The Intelligence Community Meets the Twenty-First Century: Evolution, Not Revolution

An essay in The Future of Intelligence: A Forum on the US Intelligence Community in Honor of Robert Jervis

In this essay, part of the Robert Jervis International Security Studies Forum (RJISSF) Policy Roundtable III-1, The Future of Intelligence, Thomas Fingar discusses the US Intelligence Community's (IC) need to adapt to a new environment punctuated by information overload, especially but not exclusively that generated by Artificial Intelligence. This condition will require its interfacing with an array of non-governmental entities, its development of deeper and broader expertise, and its exploitation of new tools and techniques.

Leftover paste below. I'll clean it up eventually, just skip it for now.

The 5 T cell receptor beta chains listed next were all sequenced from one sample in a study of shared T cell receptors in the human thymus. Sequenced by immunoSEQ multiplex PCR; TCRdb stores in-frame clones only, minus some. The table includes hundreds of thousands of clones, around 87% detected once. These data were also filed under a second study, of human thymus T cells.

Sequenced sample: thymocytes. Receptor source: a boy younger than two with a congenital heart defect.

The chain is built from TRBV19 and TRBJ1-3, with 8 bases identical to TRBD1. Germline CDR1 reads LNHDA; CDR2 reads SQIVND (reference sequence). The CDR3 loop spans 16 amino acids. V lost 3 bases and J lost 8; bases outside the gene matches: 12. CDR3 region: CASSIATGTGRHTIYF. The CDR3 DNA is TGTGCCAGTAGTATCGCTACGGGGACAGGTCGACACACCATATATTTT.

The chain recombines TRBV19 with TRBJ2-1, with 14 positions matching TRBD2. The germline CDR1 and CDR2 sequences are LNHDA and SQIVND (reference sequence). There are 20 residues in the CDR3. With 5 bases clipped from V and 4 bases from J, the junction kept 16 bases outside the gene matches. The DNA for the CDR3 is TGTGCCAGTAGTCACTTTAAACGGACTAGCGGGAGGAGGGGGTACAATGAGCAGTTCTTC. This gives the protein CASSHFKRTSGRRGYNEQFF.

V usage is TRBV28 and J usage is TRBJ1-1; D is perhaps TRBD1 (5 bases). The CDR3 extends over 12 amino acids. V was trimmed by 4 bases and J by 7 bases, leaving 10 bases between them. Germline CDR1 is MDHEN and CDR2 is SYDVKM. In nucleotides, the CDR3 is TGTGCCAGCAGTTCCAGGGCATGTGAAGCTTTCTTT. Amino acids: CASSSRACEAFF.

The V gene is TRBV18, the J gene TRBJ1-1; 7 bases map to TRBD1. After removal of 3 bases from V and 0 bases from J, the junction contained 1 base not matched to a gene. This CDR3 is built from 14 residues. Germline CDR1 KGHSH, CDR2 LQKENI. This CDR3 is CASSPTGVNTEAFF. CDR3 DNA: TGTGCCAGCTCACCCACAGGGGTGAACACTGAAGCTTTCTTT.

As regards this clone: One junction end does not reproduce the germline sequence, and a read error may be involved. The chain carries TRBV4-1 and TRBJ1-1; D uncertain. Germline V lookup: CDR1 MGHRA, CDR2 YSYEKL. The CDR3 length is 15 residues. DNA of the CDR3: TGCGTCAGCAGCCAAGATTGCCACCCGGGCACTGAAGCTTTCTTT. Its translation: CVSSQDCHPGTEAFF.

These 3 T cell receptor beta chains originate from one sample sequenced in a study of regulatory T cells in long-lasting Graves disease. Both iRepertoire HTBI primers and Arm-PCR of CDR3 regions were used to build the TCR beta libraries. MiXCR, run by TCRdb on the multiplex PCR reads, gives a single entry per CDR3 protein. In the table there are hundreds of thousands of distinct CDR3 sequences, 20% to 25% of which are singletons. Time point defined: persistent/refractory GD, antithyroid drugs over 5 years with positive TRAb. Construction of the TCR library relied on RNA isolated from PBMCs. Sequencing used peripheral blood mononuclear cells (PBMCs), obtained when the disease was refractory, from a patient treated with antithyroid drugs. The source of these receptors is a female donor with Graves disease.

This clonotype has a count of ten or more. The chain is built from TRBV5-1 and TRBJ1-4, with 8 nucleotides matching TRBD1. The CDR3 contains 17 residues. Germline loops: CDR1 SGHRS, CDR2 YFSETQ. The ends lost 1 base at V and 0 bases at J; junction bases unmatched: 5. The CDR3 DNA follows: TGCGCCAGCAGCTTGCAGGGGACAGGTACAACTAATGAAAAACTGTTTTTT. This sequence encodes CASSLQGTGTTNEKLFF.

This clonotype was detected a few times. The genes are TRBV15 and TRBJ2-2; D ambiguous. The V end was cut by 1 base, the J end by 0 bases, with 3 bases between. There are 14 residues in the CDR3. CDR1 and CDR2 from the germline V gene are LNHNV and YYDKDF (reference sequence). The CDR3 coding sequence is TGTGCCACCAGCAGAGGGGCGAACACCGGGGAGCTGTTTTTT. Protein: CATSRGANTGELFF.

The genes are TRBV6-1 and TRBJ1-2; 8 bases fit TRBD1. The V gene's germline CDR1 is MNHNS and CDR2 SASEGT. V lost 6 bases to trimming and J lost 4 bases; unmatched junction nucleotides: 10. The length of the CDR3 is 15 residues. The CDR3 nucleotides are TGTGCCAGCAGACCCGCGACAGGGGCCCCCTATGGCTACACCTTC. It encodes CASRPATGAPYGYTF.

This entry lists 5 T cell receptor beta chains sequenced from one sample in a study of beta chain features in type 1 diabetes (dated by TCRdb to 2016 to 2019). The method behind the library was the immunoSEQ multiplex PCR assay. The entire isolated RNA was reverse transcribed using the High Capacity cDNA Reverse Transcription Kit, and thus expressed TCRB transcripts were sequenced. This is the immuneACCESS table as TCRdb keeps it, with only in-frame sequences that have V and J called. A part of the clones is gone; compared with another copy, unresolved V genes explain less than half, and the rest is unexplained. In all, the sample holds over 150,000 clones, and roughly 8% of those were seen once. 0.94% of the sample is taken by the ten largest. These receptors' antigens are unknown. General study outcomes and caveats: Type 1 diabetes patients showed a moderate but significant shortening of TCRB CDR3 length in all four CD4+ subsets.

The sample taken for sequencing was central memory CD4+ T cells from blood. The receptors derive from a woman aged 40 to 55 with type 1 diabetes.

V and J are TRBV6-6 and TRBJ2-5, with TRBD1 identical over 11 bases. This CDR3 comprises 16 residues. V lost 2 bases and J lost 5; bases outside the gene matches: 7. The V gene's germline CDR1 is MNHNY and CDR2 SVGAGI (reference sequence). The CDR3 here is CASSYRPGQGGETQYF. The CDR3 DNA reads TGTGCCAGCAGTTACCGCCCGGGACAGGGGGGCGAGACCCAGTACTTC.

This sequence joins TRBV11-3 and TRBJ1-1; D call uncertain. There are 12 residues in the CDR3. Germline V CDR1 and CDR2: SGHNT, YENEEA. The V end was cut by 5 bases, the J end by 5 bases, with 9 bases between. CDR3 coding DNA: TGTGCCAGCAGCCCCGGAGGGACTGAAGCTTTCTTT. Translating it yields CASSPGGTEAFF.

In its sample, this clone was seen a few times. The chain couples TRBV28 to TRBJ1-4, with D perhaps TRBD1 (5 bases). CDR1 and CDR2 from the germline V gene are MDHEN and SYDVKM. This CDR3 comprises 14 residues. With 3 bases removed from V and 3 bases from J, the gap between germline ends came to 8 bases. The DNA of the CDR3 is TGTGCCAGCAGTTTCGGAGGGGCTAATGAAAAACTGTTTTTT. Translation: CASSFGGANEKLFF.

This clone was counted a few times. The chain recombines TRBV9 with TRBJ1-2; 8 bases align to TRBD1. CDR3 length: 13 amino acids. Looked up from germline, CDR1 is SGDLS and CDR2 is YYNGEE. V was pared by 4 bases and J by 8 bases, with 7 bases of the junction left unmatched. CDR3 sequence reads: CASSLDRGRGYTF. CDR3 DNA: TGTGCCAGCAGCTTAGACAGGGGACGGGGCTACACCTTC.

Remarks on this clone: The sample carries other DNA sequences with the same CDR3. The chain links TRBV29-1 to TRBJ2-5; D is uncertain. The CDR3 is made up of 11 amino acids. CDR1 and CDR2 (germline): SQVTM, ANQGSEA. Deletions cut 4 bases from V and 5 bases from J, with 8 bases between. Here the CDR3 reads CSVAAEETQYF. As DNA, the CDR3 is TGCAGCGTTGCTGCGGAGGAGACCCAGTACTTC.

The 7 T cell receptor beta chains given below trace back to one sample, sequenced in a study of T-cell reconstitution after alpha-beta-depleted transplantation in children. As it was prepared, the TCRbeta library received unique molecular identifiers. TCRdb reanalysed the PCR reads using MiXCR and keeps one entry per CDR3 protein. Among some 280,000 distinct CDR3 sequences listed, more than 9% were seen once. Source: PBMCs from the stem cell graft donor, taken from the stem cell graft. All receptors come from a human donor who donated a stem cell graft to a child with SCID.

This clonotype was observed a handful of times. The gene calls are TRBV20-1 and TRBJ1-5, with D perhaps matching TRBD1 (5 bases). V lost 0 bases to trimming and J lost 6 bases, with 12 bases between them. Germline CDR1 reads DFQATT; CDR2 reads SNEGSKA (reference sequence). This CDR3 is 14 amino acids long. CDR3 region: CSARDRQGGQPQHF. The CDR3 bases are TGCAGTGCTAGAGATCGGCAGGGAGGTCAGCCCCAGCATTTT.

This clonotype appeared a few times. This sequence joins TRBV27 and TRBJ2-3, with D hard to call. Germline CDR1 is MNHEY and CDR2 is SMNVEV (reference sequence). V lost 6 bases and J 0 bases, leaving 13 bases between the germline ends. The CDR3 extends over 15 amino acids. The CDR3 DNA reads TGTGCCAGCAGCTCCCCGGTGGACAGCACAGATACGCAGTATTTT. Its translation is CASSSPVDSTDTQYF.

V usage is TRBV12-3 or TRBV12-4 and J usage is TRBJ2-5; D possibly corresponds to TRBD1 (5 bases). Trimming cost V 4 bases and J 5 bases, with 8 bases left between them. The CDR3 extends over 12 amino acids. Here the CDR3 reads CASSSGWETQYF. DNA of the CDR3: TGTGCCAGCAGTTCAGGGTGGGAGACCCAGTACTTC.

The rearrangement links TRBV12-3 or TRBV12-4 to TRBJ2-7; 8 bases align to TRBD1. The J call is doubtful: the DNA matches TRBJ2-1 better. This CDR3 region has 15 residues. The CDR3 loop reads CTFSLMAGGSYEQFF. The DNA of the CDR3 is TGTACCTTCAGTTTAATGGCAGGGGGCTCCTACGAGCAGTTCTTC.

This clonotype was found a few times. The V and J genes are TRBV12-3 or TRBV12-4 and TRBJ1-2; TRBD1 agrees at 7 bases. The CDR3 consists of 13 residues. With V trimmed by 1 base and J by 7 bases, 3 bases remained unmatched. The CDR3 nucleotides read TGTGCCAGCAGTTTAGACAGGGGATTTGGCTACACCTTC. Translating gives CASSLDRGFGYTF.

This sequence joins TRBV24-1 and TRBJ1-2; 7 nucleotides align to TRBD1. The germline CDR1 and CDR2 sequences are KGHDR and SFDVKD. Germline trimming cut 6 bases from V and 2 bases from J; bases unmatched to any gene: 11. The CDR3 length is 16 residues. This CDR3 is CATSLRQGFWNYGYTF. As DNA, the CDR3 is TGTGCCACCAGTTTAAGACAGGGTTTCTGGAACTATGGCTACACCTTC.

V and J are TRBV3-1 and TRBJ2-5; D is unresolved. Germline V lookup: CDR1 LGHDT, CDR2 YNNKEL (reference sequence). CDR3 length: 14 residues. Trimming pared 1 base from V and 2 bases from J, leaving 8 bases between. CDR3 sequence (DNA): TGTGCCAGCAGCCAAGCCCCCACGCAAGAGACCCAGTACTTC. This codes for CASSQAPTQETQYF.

But Fingar cautions against exaggerating the consequences of this brave new world. The core mission of the IC will not change, and machines can never replace analysts in terms of the analysis they produce and their relationships with the “customers” (whether policymakers, war-fighters, or law enforcers) they support. Fingers counsels that the effectiveness of the IC’s support will depend on how well it strikes a balance between competition, integration, and collaboration.